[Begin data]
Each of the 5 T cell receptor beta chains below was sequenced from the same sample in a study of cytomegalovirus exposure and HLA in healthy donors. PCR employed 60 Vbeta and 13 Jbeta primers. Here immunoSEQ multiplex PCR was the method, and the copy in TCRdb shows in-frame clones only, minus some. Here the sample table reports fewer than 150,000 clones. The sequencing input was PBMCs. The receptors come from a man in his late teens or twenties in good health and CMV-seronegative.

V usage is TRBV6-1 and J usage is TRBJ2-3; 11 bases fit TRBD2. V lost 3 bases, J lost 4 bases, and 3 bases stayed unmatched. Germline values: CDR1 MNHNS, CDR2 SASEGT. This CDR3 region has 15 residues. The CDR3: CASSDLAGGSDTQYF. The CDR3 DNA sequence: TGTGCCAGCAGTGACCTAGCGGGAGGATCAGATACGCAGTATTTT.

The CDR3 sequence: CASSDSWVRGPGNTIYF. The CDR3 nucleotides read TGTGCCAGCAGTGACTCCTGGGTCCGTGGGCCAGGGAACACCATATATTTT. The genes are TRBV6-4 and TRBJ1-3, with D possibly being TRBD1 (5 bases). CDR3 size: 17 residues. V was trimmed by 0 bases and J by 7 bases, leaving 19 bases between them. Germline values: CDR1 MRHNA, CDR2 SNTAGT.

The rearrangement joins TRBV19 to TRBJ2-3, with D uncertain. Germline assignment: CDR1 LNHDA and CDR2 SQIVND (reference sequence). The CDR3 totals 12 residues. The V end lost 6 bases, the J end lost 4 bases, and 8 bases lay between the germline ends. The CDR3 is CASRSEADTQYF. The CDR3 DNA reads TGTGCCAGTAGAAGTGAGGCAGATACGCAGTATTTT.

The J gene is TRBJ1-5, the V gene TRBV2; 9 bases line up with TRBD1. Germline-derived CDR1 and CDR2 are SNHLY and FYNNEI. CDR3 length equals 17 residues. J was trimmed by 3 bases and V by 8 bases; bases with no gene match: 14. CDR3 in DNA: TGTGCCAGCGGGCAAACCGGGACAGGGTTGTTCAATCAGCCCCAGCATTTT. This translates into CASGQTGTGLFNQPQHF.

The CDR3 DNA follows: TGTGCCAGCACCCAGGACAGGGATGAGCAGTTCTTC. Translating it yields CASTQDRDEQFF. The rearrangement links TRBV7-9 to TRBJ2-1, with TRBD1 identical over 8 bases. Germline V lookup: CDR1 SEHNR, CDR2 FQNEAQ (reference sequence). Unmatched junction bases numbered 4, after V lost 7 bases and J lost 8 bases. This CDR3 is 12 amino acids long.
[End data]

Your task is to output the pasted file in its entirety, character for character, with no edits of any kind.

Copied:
Each of the 5 T cell receptor beta chains below was sequenced from the same sample in a study of cytomegalovirus exposure and HLA in healthy donors. PCR employed 60 Vbeta and 13 Jbeta primers. Here immunoSEQ multiplex PCR was the method, and the copy in TCRdb shows in-frame clones only, minus some. Here the sample table reports fewer than 150,000 clones. The sequencing input was PBMCs. The receptors come from a man in his late teens or twenties in good health and CMV-seronegative.

V usage is TRBV6-1 and J usage is TRBJ2-3; 11 bases fit TRBD2. V lost 3 bases, J lost 4 bases, and 3 bases stayed unmatched. Germline values: CDR1 MNHNS, CDR2 SASEGT. This CDR3 region has 15 residues. The CDR3: CASSDLAGGSDTQYF. The CDR3 DNA sequence: TGTGCCAGCAGTGACCTAGCGGGAGGATCAGATACGCAGTATTTT.

The CDR3 sequence: CASSDSWVRGPGNTIYF. The CDR3 nucleotides read TGTGCCAGCAGTGACTCCTGGGTCCGTGGGCCAGGGAACACCATATATTTT. The genes are TRBV6-4 and TRBJ1-3, with D possibly being TRBD1 (5 bases). CDR3 size: 17 residues. V was trimmed by 0 bases and J by 7 bases, leaving 19 bases between them. Germline values: CDR1 MRHNA, CDR2 SNTAGT.

The rearrangement joins TRBV19 to TRBJ2-3, with D uncertain. Germline assignment: CDR1 LNHDA and CDR2 SQIVND (reference sequence). The CDR3 totals 12 residues. The V end lost 6 bases, the J end lost 4 bases, and 8 bases lay between the germline ends. The CDR3 is CASRSEADTQYF. The CDR3 DNA reads TGTGCCAGTAGAAGTGAGGCAGATACGCAGTATTTT.

The J gene is TRBJ1-5, the V gene TRBV2; 9 bases line up with TRBD1. Germline-derived CDR1 and CDR2 are SNHLY and FYNNEI. CDR3 length equals 17 residues. J was trimmed by 3 bases and V by 8 bases; bases with no gene match: 14. CDR3 in DNA: TGTGCCAGCGGGCAAACCGGGACAGGGTTGTTCAATCAGCCCCAGCATTTT. This translates into CASGQTGTGLFNQPQHF.

The CDR3 DNA follows: TGTGCCAGCACCCAGGACAGGGATGAGCAGTTCTTC. Translating it yields CASTQDRDEQFF. The rearrangement links TRBV7-9 to TRBJ2-1, with TRBD1 identical over 8 bases. Germline V lookup: CDR1 SEHNR, CDR2 FQNEAQ (reference sequence). Unmatched junction bases numbered 4, after V lost 7 bases and J lost 8 bases. This CDR3 is 12 amino acids long.